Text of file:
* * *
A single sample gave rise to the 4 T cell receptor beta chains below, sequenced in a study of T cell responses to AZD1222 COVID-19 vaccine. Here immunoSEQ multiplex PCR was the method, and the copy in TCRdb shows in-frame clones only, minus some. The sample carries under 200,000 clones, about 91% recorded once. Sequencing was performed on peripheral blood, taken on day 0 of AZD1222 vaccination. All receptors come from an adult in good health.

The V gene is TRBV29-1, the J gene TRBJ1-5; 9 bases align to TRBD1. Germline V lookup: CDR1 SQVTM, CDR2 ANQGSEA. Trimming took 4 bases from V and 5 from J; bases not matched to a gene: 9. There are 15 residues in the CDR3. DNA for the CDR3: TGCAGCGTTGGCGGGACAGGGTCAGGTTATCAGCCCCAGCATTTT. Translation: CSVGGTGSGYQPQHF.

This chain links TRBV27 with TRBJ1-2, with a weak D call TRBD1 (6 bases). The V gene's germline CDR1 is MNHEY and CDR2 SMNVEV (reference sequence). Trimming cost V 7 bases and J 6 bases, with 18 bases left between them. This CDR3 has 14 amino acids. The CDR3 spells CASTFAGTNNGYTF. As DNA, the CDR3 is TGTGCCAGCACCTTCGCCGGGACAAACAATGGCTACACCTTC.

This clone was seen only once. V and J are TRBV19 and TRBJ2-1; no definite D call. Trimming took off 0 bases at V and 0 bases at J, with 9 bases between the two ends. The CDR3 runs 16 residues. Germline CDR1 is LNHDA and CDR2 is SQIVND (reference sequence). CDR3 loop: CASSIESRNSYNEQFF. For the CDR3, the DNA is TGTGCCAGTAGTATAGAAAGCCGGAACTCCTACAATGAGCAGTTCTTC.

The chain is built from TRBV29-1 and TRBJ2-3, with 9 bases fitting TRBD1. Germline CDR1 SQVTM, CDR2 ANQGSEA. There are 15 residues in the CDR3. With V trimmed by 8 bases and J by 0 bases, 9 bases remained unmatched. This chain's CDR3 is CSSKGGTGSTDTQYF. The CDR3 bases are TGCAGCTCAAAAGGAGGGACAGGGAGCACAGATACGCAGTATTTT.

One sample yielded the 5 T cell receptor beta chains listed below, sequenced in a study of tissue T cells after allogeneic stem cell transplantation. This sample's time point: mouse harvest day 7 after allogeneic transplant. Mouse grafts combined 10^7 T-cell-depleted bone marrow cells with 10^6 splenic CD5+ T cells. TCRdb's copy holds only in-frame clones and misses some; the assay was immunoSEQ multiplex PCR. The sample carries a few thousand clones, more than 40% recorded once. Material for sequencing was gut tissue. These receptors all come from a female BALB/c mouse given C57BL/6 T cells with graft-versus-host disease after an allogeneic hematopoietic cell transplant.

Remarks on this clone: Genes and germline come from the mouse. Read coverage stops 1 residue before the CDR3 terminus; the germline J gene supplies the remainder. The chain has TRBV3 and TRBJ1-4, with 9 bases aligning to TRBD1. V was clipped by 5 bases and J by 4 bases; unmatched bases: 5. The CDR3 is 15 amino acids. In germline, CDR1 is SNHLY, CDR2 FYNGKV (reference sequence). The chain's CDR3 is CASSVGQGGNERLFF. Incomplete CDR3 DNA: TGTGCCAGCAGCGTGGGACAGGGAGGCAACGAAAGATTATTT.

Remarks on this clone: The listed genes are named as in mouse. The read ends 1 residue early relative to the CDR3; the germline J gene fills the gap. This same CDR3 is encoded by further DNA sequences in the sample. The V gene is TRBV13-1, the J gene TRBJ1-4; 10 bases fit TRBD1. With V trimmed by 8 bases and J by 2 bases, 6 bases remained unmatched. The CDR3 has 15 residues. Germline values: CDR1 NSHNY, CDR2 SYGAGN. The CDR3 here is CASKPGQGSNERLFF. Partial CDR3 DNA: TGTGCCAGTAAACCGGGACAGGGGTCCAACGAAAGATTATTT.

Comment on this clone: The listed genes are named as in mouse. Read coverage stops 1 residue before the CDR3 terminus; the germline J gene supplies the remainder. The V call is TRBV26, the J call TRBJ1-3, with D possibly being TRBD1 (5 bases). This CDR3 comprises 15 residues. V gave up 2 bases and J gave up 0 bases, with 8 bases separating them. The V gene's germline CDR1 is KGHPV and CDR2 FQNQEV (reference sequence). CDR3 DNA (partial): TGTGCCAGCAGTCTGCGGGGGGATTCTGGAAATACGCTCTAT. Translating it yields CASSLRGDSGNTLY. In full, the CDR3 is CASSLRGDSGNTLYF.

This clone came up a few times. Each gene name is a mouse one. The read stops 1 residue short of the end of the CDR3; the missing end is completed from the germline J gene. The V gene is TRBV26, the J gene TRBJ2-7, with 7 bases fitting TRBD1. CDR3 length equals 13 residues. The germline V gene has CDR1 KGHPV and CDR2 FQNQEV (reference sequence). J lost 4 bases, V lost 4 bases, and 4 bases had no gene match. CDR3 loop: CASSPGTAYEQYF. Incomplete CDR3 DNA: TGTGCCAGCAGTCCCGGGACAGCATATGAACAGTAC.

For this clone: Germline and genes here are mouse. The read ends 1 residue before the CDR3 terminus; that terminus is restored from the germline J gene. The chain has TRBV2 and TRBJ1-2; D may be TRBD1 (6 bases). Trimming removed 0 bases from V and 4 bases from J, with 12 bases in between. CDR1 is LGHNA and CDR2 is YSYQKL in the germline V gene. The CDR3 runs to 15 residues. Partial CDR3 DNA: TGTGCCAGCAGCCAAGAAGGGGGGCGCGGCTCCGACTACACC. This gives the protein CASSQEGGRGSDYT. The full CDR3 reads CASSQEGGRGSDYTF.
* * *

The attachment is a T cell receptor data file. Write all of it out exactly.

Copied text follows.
A single sample gave rise to the 4 T cell receptor beta chains below, sequenced in a study of T cell responses to AZD1222 COVID-19 vaccine. Here immunoSEQ multiplex PCR was the method, and the copy in TCRdb shows in-frame clones only, minus some. The sample carries under 200,000 clones, about 91% recorded once. Sequencing was performed on peripheral blood, taken on day 0 of AZD1222 vaccination. All receptors come from an adult in good health.

The V gene is TRBV29-1, the J gene TRBJ1-5; 9 bases align to TRBD1. Germline V lookup: CDR1 SQVTM, CDR2 ANQGSEA. Trimming took 4 bases from V and 5 from J; bases not matched to a gene: 9. There are 15 residues in the CDR3. DNA for the CDR3: TGCAGCGTTGGCGGGACAGGGTCAGGTTATCAGCCCCAGCATTTT. Translation: CSVGGTGSGYQPQHF.

This chain links TRBV27 with TRBJ1-2, with a weak D call TRBD1 (6 bases). The V gene's germline CDR1 is MNHEY and CDR2 SMNVEV (reference sequence). Trimming cost V 7 bases and J 6 bases, with 18 bases left between them. This CDR3 has 14 amino acids. The CDR3 spells CASTFAGTNNGYTF. As DNA, the CDR3 is TGTGCCAGCACCTTCGCCGGGACAAACAATGGCTACACCTTC.

This clone was seen only once. V and J are TRBV19 and TRBJ2-1; no definite D call. Trimming took off 0 bases at V and 0 bases at J, with 9 bases between the two ends. The CDR3 runs 16 residues. Germline CDR1 is LNHDA and CDR2 is SQIVND (reference sequence). CDR3 loop: CASSIESRNSYNEQFF. For the CDR3, the DNA is TGTGCCAGTAGTATAGAAAGCCGGAACTCCTACAATGAGCAGTTCTTC.

The chain is built from TRBV29-1 and TRBJ2-3, with 9 bases fitting TRBD1. Germline CDR1 SQVTM, CDR2 ANQGSEA. There are 15 residues in the CDR3. With V trimmed by 8 bases and J by 0 bases, 9 bases remained unmatched. This chain's CDR3 is CSSKGGTGSTDTQYF. The CDR3 bases are TGCAGCTCAAAAGGAGGGACAGGGAGCACAGATACGCAGTATTTT.

One sample yielded the 5 T cell receptor beta chains listed below, sequenced in a study of tissue T cells after allogeneic stem cell transplantation. This sample's time point: mouse harvest day 7 after allogeneic transplant. Mouse grafts combined 10^7 T-cell-depleted bone marrow cells with 10^6 splenic CD5+ T cells. TCRdb's copy holds only in-frame clones and misses some; the assay was immunoSEQ multiplex PCR. The sample carries a few thousand clones, more than 40% recorded once. Material for sequencing was gut tissue. These receptors all come from a female BALB/c mouse given C57BL/6 T cells with graft-versus-host disease after an allogeneic hematopoietic cell transplant.

Remarks on this clone: Genes and germline come from the mouse. Read coverage stops 1 residue before the CDR3 terminus; the germline J gene supplies the remainder. The chain has TRBV3 and TRBJ1-4, with 9 bases aligning to TRBD1. V was clipped by 5 bases and J by 4 bases; unmatched bases: 5. The CDR3 is 15 amino acids. In germline, CDR1 is SNHLY, CDR2 FYNGKV (reference sequence). The chain's CDR3 is CASSVGQGGNERLFF. Incomplete CDR3 DNA: TGTGCCAGCAGCGTGGGACAGGGAGGCAACGAAAGATTATTT.

Remarks on this clone: The listed genes are named as in mouse. The read ends 1 residue early relative to the CDR3; the germline J gene fills the gap. This same CDR3 is encoded by further DNA sequences in the sample. The V gene is TRBV13-1, the J gene TRBJ1-4; 10 bases fit TRBD1. With V trimmed by 8 bases and J by 2 bases, 6 bases remained unmatched. The CDR3 has 15 residues. Germline values: CDR1 NSHNY, CDR2 SYGAGN. The CDR3 here is CASKPGQGSNERLFF. Partial CDR3 DNA: TGTGCCAGTAAACCGGGACAGGGGTCCAACGAAAGATTATTT.

Comment on this clone: The listed genes are named as in mouse. Read coverage stops 1 residue before the CDR3 terminus; the germline J gene supplies the remainder. The V call is TRBV26, the J call TRBJ1-3, with D possibly being TRBD1 (5 bases). This CDR3 comprises 15 residues. V gave up 2 bases and J gave up 0 bases, with 8 bases separating them. The V gene's germline CDR1 is KGHPV and CDR2 FQNQEV (reference sequence). CDR3 DNA (partial): TGTGCCAGCAGTCTGCGGGGGGATTCTGGAAATACGCTCTAT. Translating it yields CASSLRGDSGNTLY. In full, the CDR3 is CASSLRGDSGNTLYF.

This clone came up a few times. Each gene name is a mouse one. The read stops 1 residue short of the end of the CDR3; the missing end is completed from the germline J gene. The V gene is TRBV26, the J gene TRBJ2-7, with 7 bases fitting TRBD1. CDR3 length equals 13 residues. The germline V gene has CDR1 KGHPV and CDR2 FQNQEV (reference sequence). J lost 4 bases, V lost 4 bases, and 4 bases had no gene match. CDR3 loop: CASSPGTAYEQYF. Incomplete CDR3 DNA: TGTGCCAGCAGTCCCGGGACAGCATATGAACAGTAC.

For this clone: Germline and genes here are mouse. The read ends 1 residue before the CDR3 terminus; that terminus is restored from the germline J gene. The chain has TRBV2 and TRBJ1-2; D may be TRBD1 (6 bases). Trimming removed 0 bases from V and 4 bases from J, with 12 bases in between. CDR1 is LGHNA and CDR2 is YSYQKL in the germline V gene. The CDR3 runs to 15 residues. Partial CDR3 DNA: TGTGCCAGCAGCCAAGAAGGGGGGCGCGGCTCCGACTACACC. This gives the protein CASSQEGGRGSDYT. The full CDR3 reads CASSQEGGRGSDYTF.